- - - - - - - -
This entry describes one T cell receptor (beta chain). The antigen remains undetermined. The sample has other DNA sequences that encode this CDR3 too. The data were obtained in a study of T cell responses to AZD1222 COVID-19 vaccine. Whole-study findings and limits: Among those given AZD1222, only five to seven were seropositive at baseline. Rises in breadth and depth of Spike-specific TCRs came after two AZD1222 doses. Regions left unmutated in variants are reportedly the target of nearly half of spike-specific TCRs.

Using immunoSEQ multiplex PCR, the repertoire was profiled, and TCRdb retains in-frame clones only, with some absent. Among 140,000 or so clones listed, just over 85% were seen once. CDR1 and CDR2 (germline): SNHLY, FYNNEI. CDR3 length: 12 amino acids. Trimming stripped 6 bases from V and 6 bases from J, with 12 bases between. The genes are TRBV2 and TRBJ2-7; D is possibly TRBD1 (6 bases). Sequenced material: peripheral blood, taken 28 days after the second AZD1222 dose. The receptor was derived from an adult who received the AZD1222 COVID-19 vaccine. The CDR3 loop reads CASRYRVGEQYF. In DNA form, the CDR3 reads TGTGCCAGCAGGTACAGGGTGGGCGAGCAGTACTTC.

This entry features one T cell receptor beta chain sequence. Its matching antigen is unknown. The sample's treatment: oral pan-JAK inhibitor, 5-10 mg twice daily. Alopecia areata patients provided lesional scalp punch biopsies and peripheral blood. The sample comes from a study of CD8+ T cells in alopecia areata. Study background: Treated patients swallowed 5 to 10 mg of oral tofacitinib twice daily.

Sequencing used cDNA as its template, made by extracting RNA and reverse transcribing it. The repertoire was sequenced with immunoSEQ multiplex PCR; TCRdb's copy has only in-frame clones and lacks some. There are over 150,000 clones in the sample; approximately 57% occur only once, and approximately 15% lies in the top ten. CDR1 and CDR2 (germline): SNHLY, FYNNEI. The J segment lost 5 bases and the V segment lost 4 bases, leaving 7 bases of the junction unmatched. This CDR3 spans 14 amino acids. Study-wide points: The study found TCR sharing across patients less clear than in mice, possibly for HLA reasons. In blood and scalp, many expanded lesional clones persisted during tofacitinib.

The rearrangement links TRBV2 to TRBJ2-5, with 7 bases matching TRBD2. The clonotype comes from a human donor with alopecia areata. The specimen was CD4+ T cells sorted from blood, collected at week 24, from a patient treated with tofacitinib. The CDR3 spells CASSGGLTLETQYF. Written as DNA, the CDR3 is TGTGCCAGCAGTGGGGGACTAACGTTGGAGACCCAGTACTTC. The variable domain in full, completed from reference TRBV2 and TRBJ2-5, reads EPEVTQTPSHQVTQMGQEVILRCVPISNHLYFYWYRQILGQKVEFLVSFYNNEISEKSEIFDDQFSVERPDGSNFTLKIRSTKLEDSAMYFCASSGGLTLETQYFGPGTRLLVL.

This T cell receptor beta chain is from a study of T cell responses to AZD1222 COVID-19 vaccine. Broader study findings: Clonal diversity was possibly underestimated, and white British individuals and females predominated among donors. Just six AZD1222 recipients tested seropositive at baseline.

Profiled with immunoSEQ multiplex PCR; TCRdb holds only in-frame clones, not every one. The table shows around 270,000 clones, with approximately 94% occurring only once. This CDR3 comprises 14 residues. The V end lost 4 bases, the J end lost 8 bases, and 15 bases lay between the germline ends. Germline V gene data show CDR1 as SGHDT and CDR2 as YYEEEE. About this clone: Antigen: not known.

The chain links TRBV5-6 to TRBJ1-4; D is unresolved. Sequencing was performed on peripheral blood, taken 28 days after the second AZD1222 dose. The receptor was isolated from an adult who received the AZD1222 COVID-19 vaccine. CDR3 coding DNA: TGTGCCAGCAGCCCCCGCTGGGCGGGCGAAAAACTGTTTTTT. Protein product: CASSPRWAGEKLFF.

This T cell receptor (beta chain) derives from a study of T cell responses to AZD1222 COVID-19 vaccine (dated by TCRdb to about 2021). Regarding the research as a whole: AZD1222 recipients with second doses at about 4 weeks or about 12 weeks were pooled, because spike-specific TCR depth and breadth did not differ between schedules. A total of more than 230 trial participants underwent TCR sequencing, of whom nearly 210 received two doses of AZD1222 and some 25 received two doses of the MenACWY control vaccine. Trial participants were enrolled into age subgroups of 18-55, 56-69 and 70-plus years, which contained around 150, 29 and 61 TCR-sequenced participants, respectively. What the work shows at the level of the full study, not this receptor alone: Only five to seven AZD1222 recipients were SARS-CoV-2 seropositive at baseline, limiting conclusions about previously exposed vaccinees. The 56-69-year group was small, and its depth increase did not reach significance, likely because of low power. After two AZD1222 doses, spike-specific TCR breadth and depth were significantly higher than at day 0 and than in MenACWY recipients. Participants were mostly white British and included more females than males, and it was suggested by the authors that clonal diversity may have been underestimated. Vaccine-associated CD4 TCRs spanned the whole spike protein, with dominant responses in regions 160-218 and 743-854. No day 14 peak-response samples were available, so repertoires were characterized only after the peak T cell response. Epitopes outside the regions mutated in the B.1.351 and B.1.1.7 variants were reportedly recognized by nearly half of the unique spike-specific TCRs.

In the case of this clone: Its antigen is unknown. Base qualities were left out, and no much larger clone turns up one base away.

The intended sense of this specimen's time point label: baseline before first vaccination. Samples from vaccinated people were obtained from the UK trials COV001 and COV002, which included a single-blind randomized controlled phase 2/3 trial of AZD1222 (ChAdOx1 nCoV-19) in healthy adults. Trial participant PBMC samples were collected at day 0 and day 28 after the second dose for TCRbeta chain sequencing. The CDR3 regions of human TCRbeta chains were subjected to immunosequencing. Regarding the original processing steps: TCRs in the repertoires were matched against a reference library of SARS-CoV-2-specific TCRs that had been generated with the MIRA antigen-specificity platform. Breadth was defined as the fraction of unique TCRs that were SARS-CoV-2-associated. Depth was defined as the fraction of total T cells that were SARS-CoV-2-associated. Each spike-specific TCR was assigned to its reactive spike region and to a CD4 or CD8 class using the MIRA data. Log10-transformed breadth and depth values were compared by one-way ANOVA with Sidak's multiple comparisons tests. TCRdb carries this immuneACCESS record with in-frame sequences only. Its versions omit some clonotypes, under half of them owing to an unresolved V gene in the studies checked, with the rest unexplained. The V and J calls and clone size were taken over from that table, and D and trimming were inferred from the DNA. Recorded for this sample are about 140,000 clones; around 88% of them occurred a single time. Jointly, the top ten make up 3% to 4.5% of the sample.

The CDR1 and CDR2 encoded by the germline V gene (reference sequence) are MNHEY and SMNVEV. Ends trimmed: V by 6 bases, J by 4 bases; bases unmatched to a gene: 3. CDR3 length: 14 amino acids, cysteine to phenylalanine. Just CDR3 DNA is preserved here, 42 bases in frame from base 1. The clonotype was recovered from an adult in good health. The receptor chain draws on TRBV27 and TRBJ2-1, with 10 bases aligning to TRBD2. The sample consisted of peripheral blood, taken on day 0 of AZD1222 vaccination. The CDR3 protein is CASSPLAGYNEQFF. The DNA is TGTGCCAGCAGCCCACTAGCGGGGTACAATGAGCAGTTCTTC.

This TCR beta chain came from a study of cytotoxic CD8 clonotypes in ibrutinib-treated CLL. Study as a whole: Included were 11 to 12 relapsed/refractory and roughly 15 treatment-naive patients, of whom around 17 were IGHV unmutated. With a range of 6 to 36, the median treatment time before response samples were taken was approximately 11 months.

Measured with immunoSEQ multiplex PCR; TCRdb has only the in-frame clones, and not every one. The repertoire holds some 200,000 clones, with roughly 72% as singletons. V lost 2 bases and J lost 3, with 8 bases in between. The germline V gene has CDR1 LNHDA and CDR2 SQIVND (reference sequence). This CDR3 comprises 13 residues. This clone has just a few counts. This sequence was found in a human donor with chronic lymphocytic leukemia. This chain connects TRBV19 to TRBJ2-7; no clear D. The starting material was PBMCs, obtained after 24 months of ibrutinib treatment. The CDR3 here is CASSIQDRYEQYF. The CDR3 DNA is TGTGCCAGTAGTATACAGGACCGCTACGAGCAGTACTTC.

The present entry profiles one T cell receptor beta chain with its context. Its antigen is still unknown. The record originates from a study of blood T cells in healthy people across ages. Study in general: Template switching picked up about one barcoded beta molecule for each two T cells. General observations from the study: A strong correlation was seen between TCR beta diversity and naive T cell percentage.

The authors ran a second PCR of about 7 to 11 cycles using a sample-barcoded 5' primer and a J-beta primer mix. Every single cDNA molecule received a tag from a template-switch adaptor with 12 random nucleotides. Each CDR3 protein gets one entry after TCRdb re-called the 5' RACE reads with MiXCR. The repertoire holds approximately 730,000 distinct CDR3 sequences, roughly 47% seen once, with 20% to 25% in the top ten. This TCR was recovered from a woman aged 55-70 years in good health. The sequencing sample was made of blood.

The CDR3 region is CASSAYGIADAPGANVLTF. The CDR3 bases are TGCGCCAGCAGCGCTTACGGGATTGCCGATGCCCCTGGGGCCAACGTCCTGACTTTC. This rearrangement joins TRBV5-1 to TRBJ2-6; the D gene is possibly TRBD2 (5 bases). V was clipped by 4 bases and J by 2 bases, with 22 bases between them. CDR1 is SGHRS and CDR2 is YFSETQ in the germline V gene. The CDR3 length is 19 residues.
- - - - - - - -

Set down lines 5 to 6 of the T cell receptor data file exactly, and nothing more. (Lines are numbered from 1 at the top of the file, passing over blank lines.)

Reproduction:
The rearrangement links TRBV2 to TRBJ2-5, with 7 bases matching TRBD2. The clonotype comes from a human donor with alopecia areata. The specimen was CD4+ T cells sorted from blood, collected at week 24, from a patient treated with tofacitinib. The CDR3 spells CASSGGLTLETQYF. Written as DNA, the CDR3 is TGTGCCAGCAGTGGGGGACTAACGTTGGAGACCCAGTACTTC. The variable domain in full, completed from reference TRBV2 and TRBJ2-5, reads EPEVTQTPSHQVTQMGQEVILRCVPISNHLYFYWYRQILGQKVEFLVSFYNNEISEKSEIFDDQFSVERPDGSNFTLKIRSTKLEDSAMYFCASSGGLTLETQYFGPGTRLLVL.

This T cell receptor beta chain is from a study of T cell responses to AZD1222 COVID-19 vaccine. Broader study findings: Clonal diversity was possibly underestimated, and white British individuals and females predominated among donors. Just six AZD1222 recipients tested seropositive at baseline.